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For most, geothermal energy equates to electricity generation and heating and cooling needs. As the resource becomes more mainstream, however, geothermal energy use is expanding into new frontiers.
The latest installment of The Heat Beneath Our Feet webinar series, entitled 'More than Just Heat,' explored the potential for geothermal energy to aid in the production of hydrogen and improve energy storage.
For this discussion, WGA was joined by Keith Malone, the public affairs officer for the Hydrogen Fuel Cell Partnership, and Sarah Jewett, the Vice President of Strategy for Fervo Energy.
Jewett spoke about Fervo Energy’s work with Princeton's Net Zero lab to develop geothermal reservoirs capable of storing energy and how it can help the region stabilize the grid as more services are electrified – without having to rely on critical minerals.
Traditional geothermal power plants, like the Puna Geothermal Venture in Hawaii, continually loops geothermally heated water through its system. When they need power, the turbines can produce electricity from the geothermal Brine flowing through the system. When they don’t, the geothermal fluid simply passes through without extracting any enthalpy from it.
Fervo’s verbose reservoir storage system injects cold water that is heated as it passes through a geothermal reservoir and comes up a production well as hot water that can be used to extract energy from. However, by blocking the production well, the injected water in the reservoir remains heated and can be used to extract electricity from at any point.
“So, you as you continue to pump into a reservoir… you end up sort of swelling the system and as you swell that system, energy is stored such that when you open the production wells the reservoir releases a lot of hot fluid and you actually have a little bit of an overproduction of energy,” she said.
Doing so, she added, “can provide many different characteristics that many of the other long-duration energy storage technologies can't really compete with,” including storing multiple megawatts of power at a time.
“Fervo has set out to develop a system that we could equip every single one of our geothermal power plants with,” she said. “So because of that, it's sort of in the five to ten-year range for full gigawatt scale deployment.”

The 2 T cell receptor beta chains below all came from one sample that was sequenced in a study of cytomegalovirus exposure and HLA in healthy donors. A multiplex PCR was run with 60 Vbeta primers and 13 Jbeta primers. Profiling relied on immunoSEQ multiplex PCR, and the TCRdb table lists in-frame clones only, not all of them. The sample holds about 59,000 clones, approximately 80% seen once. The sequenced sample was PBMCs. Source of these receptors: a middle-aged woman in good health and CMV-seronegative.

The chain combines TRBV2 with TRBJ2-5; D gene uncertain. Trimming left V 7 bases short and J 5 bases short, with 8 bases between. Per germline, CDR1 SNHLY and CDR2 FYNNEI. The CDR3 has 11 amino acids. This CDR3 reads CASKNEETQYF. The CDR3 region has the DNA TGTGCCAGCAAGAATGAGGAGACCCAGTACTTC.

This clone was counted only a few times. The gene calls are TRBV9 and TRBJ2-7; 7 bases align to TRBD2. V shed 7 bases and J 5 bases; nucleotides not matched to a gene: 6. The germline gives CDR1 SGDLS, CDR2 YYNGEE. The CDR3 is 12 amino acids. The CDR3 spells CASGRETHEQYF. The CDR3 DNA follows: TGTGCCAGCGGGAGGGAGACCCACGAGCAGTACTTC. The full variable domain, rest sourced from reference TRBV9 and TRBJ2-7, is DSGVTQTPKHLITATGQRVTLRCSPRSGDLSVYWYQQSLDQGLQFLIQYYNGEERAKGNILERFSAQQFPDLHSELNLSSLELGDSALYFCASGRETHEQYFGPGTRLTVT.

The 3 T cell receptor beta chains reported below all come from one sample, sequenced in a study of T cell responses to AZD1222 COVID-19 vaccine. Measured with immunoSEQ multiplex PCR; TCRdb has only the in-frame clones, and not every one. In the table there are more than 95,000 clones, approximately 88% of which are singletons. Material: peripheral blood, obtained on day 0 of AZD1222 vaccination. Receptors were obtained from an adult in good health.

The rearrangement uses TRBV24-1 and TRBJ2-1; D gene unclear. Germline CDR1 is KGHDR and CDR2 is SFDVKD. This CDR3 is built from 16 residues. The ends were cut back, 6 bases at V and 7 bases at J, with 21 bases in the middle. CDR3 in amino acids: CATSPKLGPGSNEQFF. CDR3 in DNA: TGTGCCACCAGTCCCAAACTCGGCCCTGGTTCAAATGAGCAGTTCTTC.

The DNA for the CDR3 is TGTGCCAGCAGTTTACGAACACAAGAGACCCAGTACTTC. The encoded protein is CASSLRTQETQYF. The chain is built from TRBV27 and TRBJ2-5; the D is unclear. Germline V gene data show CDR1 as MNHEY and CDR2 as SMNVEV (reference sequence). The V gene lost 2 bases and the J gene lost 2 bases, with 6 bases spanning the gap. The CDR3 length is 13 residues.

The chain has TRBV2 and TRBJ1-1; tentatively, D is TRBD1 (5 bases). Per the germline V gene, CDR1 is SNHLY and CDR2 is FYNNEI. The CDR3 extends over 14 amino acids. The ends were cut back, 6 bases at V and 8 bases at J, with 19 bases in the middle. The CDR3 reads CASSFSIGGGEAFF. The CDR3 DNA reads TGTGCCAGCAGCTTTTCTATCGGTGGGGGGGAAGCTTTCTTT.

Keith Malone, the public affairs officer for the Hydrogen Fuel Cell Partnership, spoke about how geothermal energy production can be coupled with hydrogen production, which can also act as a form of energy storage.
Following the announcement of the Biden administration’s Hydrogen moon shot and the passage of the Inflation Reduction Act, which includes a hydrogen production tax credit, “hydrogen from geothermal is really well positioned under these conditions to shine in a way that it never has before,” he said. “That hydrogen production tax credit becomes not just a driver but an accelerator of interest.”
While the potential to use geothermal energy for sustainably producing hydrogen seemly grows by the day, it also offers a unique opportunity for long-term energy storage that can be used to transport electrons across long distances where power and/or transmission lines don’t exist.
“In case of an earthquake, or a tsunami, or a major Wildfire… long-term energy storage becomes absolutely critical for what we might call isolated or islanded communities,” he said. “So hydrogen deliveries become a really interesting opportunity to get them off their diesel dependency.”
Learn more about the potential for geothermal energy storage by watching the webinar below. Learn more about geothermal energy development by watching all the installments of The Heat Beneath Our Feet webinar series, here.
And Check out our podcast, Out West, on Podbean, Spotify and Apple Podcasts.